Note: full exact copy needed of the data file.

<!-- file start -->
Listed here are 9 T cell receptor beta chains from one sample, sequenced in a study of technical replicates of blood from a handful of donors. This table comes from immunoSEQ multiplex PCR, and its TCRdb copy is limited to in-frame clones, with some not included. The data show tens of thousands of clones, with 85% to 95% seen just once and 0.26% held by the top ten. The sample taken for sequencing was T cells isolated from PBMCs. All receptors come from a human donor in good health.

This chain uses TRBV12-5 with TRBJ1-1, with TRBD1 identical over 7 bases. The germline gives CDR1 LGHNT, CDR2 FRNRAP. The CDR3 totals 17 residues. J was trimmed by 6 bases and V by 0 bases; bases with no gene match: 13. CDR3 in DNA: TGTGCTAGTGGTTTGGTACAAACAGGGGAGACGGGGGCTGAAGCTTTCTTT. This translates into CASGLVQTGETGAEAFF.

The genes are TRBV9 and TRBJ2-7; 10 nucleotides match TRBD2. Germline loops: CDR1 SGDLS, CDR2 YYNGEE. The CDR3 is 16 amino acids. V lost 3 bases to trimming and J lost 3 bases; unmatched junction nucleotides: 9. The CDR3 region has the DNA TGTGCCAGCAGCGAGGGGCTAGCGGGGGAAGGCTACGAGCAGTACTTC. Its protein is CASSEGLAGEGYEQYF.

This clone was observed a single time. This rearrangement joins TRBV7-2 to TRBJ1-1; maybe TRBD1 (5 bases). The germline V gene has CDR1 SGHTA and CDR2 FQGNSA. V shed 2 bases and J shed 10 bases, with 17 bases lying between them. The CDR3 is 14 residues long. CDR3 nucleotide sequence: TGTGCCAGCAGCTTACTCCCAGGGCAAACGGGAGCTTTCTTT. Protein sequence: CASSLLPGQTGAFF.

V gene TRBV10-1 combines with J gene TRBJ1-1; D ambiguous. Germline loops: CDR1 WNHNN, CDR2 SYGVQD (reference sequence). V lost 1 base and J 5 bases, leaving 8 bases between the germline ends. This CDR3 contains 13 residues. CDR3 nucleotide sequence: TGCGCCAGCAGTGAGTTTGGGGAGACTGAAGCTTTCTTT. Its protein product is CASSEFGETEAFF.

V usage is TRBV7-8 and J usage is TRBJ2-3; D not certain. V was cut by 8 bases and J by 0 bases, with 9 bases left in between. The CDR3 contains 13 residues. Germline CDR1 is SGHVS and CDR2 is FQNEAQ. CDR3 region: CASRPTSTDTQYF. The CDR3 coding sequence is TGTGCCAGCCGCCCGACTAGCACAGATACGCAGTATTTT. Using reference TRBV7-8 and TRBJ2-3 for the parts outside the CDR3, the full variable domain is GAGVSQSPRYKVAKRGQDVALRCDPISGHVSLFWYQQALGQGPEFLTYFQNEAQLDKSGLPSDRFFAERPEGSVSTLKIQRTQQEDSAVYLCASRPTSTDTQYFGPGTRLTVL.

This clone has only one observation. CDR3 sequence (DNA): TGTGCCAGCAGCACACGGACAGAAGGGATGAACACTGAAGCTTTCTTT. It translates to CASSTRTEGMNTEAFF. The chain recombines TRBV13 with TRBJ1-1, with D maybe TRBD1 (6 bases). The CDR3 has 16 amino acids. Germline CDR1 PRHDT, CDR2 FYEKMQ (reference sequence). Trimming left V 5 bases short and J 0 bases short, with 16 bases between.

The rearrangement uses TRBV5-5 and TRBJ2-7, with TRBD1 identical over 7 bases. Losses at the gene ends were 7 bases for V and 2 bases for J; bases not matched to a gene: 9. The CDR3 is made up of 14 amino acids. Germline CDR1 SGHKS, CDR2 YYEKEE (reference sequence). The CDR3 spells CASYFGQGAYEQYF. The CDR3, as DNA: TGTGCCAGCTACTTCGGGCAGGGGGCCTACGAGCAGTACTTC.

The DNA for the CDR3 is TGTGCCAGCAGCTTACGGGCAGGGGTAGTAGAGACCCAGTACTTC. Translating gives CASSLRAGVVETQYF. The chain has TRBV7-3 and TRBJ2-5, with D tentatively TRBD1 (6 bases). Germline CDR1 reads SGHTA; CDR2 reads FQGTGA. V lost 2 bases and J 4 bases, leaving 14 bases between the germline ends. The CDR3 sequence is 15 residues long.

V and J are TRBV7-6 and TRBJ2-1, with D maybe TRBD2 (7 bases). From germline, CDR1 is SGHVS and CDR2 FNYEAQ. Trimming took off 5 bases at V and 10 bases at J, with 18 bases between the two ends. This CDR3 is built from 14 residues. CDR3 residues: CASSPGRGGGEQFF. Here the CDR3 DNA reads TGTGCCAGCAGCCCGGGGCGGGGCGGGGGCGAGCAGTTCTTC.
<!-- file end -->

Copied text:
Listed here are 9 T cell receptor beta chains from one sample, sequenced in a study of technical replicates of blood from a handful of donors. This table comes from immunoSEQ multiplex PCR, and its TCRdb copy is limited to in-frame clones, with some not included. The data show tens of thousands of clones, with 85% to 95% seen just once and 0.26% held by the top ten. The sample taken for sequencing was T cells isolated from PBMCs. All receptors come from a human donor in good health.

This chain uses TRBV12-5 with TRBJ1-1, with TRBD1 identical over 7 bases. The germline gives CDR1 LGHNT, CDR2 FRNRAP. The CDR3 totals 17 residues. J was trimmed by 6 bases and V by 0 bases; bases with no gene match: 13. CDR3 in DNA: TGTGCTAGTGGTTTGGTACAAACAGGGGAGACGGGGGCTGAAGCTTTCTTT. This translates into CASGLVQTGETGAEAFF.

The genes are TRBV9 and TRBJ2-7; 10 nucleotides match TRBD2. Germline loops: CDR1 SGDLS, CDR2 YYNGEE. The CDR3 is 16 amino acids. V lost 3 bases to trimming and J lost 3 bases; unmatched junction nucleotides: 9. The CDR3 region has the DNA TGTGCCAGCAGCGAGGGGCTAGCGGGGGAAGGCTACGAGCAGTACTTC. Its protein is CASSEGLAGEGYEQYF.

This clone was observed a single time. This rearrangement joins TRBV7-2 to TRBJ1-1; maybe TRBD1 (5 bases). The germline V gene has CDR1 SGHTA and CDR2 FQGNSA. V shed 2 bases and J shed 10 bases, with 17 bases lying between them. The CDR3 is 14 residues long. CDR3 nucleotide sequence: TGTGCCAGCAGCTTACTCCCAGGGCAAACGGGAGCTTTCTTT. Protein sequence: CASSLLPGQTGAFF.

V gene TRBV10-1 combines with J gene TRBJ1-1; D ambiguous. Germline loops: CDR1 WNHNN, CDR2 SYGVQD (reference sequence). V lost 1 base and J 5 bases, leaving 8 bases between the germline ends. This CDR3 contains 13 residues. CDR3 nucleotide sequence: TGCGCCAGCAGTGAGTTTGGGGAGACTGAAGCTTTCTTT. Its protein product is CASSEFGETEAFF.

V usage is TRBV7-8 and J usage is TRBJ2-3; D not certain. V was cut by 8 bases and J by 0 bases, with 9 bases left in between. The CDR3 contains 13 residues. Germline CDR1 is SGHVS and CDR2 is FQNEAQ. CDR3 region: CASRPTSTDTQYF. The CDR3 coding sequence is TGTGCCAGCCGCCCGACTAGCACAGATACGCAGTATTTT. Using reference TRBV7-8 and TRBJ2-3 for the parts outside the CDR3, the full variable domain is GAGVSQSPRYKVAKRGQDVALRCDPISGHVSLFWYQQALGQGPEFLTYFQNEAQLDKSGLPSDRFFAERPEGSVSTLKIQRTQQEDSAVYLCASRPTSTDTQYFGPGTRLTVL.

This clone has only one observation. CDR3 sequence (DNA): TGTGCCAGCAGCACACGGACAGAAGGGATGAACACTGAAGCTTTCTTT. It translates to CASSTRTEGMNTEAFF. The chain recombines TRBV13 with TRBJ1-1, with D maybe TRBD1 (6 bases). The CDR3 has 16 amino acids. Germline CDR1 PRHDT, CDR2 FYEKMQ (reference sequence). Trimming left V 5 bases short and J 0 bases short, with 16 bases between.

The rearrangement uses TRBV5-5 and TRBJ2-7, with TRBD1 identical over 7 bases. Losses at the gene ends were 7 bases for V and 2 bases for J; bases not matched to a gene: 9. The CDR3 is made up of 14 amino acids. Germline CDR1 SGHKS, CDR2 YYEKEE (reference sequence). The CDR3 spells CASYFGQGAYEQYF. The CDR3, as DNA: TGTGCCAGCTACTTCGGGCAGGGGGCCTACGAGCAGTACTTC.

The DNA for the CDR3 is TGTGCCAGCAGCTTACGGGCAGGGGTAGTAGAGACCCAGTACTTC. Translating gives CASSLRAGVVETQYF. The chain has TRBV7-3 and TRBJ2-5, with D tentatively TRBD1 (6 bases). Germline CDR1 reads SGHTA; CDR2 reads FQGTGA. V lost 2 bases and J 4 bases, leaving 14 bases between the germline ends. The CDR3 sequence is 15 residues long.

V and J are TRBV7-6 and TRBJ2-1, with D maybe TRBD2 (7 bases). From germline, CDR1 is SGHVS and CDR2 FNYEAQ. Trimming took off 5 bases at V and 10 bases at J, with 18 bases between the two ends. This CDR3 is built from 14 residues. CDR3 residues: CASSPGRGGGEQFF. Here the CDR3 DNA reads TGTGCCAGCAGCCCGGGGCGGGGCGGGGGCGAGCAGTTCTTC.